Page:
Fri, Dec 03, 2004 - Page 7 News List

Gang-fighting skills from Chicago being applied by US in Iraq

AFP , Mahmudiyah, Iraq

Young, disenfranchised and very angry men who go out and pick up weapons -- that's what Jim Roussell had to deal with as an anti-gang cop on Chicago's West Side, and that's how he sees the insurgents he's fighting here in Iraq's "triangle of death."

And the best way to combat both US inner city gang members and Iraqi rebels is by using snitches, or informants, said Chief Warrant Officer Roussell, an intelligence officer in the marines.

"It's dirty, murky work, but that's how you get the clearest picture," he said.

Roussell is based in Mahmudiyah, one of a handful of towns in an area just south of Baghdad that earned the "death triangle" moniker because of frequent kidnappings and deadly attacks on civilians and US and Iraqi security forces.

US commanders say their enemy here is a "marriage of convenience" between wealthy former Baathists and extremist religious leaders, criminal gangs and disillusioned men using weapons looted from munitions factories in last year's post-invasion chaos.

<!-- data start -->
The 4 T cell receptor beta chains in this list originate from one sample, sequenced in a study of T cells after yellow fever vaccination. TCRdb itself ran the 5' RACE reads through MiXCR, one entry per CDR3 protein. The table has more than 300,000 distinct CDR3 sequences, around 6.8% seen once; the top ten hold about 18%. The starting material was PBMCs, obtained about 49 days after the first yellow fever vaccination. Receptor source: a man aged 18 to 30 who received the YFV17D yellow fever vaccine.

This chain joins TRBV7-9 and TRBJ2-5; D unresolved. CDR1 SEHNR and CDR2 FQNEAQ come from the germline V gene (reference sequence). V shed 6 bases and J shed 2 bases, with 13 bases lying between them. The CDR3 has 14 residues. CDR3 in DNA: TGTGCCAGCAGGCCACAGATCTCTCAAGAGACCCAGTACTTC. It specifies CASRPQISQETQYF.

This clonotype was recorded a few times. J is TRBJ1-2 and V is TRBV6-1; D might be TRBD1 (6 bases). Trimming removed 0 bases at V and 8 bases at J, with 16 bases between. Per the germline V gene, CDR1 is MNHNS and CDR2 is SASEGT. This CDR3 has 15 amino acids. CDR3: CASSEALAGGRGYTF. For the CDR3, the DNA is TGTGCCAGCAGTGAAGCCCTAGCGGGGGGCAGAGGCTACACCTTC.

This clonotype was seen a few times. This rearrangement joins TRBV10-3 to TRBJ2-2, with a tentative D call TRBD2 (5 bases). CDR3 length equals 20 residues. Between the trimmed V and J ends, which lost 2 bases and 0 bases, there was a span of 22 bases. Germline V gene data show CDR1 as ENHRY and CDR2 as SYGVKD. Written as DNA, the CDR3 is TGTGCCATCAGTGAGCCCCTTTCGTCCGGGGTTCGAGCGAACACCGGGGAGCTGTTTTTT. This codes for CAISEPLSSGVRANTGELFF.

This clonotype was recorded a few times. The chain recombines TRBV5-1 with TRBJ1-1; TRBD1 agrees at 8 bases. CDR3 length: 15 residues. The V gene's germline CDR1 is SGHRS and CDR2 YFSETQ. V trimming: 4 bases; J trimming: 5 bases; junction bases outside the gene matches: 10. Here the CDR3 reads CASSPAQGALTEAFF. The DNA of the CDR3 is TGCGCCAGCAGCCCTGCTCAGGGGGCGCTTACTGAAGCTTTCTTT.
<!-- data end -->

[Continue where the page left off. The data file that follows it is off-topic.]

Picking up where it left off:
In combatting this last group Roussell, a 53-year-old reservist who came back to the marines for duty in Iraq, is utilizing the experience he gained during 28 years in an anti-gang unit in Chicago.

In the city's notorious West Side, the angry young men are mostly from ethnic minorities who feel excluded from mainstream society.

In Iraq they are from the Sunni Muslim minority which formed the ruling elite in Saddam Hussein's time but now fear they will be excluded after elections planned for January.

"The police work on the principle that good people don't know anything, only bad people do," said Roussell.

The "bad people" he talks to are Iraqi insurgents or suspected insurgents detained by his US marine colleagues. The reasons people give information are because they've been caught committing a crime, money, revenge or because they want to get out of the gang or rebel group they're in, said Roussell, who was working on airport security for the Chicago police before he shipped out to Iraq.

"For developing a source, money is good, revenge is better but the best ones are the ones who want to get out. Their lives are over."

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